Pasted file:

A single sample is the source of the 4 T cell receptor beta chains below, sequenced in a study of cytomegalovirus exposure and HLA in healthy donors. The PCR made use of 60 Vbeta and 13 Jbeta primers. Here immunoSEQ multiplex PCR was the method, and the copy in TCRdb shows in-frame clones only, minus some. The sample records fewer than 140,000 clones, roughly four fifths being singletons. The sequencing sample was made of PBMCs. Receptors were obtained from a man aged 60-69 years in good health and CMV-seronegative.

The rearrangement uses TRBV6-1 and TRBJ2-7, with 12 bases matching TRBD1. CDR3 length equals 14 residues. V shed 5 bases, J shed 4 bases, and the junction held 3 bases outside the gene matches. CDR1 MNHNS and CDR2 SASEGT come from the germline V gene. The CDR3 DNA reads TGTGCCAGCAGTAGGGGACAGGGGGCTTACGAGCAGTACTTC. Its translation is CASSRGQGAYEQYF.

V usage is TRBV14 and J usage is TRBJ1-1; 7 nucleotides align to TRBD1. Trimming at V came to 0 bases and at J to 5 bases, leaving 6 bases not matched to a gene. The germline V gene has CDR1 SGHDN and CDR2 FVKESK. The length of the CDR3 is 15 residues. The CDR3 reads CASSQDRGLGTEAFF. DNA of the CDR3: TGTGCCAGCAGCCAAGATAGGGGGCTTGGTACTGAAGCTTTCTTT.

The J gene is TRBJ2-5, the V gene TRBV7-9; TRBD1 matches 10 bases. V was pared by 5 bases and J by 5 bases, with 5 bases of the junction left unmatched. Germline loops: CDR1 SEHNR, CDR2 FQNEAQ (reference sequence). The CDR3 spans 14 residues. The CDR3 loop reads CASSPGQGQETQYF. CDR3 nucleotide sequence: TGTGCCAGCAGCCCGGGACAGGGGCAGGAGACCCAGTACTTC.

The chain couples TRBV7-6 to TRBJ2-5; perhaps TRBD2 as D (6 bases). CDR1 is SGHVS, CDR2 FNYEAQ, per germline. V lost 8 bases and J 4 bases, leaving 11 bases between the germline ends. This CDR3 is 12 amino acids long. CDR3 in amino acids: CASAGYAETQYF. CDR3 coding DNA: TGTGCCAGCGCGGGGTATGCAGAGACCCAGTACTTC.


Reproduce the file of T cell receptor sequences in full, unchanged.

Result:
A single sample is the source of the 4 T cell receptor beta chains below, sequenced in a study of cytomegalovirus exposure and HLA in healthy donors. The PCR made use of 60 Vbeta and 13 Jbeta primers. Here immunoSEQ multiplex PCR was the method, and the copy in TCRdb shows in-frame clones only, minus some. The sample records fewer than 140,000 clones, roughly four fifths being singletons. The sequencing sample was made of PBMCs. Receptors were obtained from a man aged 60-69 years in good health and CMV-seronegative.

The rearrangement uses TRBV6-1 and TRBJ2-7, with 12 bases matching TRBD1. CDR3 length equals 14 residues. V shed 5 bases, J shed 4 bases, and the junction held 3 bases outside the gene matches. CDR1 MNHNS and CDR2 SASEGT come from the germline V gene. The CDR3 DNA reads TGTGCCAGCAGTAGGGGACAGGGGGCTTACGAGCAGTACTTC. Its translation is CASSRGQGAYEQYF.

V usage is TRBV14 and J usage is TRBJ1-1; 7 nucleotides align to TRBD1. Trimming at V came to 0 bases and at J to 5 bases, leaving 6 bases not matched to a gene. The germline V gene has CDR1 SGHDN and CDR2 FVKESK. The length of the CDR3 is 15 residues. The CDR3 reads CASSQDRGLGTEAFF. DNA of the CDR3: TGTGCCAGCAGCCAAGATAGGGGGCTTGGTACTGAAGCTTTCTTT.

The J gene is TRBJ2-5, the V gene TRBV7-9; TRBD1 matches 10 bases. V was pared by 5 bases and J by 5 bases, with 5 bases of the junction left unmatched. Germline loops: CDR1 SEHNR, CDR2 FQNEAQ (reference sequence). The CDR3 spans 14 residues. The CDR3 loop reads CASSPGQGQETQYF. CDR3 nucleotide sequence: TGTGCCAGCAGCCCGGGACAGGGGCAGGAGACCCAGTACTTC.

The chain couples TRBV7-6 to TRBJ2-5; perhaps TRBD2 as D (6 bases). CDR1 is SGHVS, CDR2 FNYEAQ, per germline. V lost 8 bases and J 4 bases, leaving 11 bases between the germline ends. This CDR3 is 12 amino acids long. CDR3 in amino acids: CASAGYAETQYF. CDR3 coding DNA: TGTGCCAGCGCGGGGTATGCAGAGACCCAGTACTTC.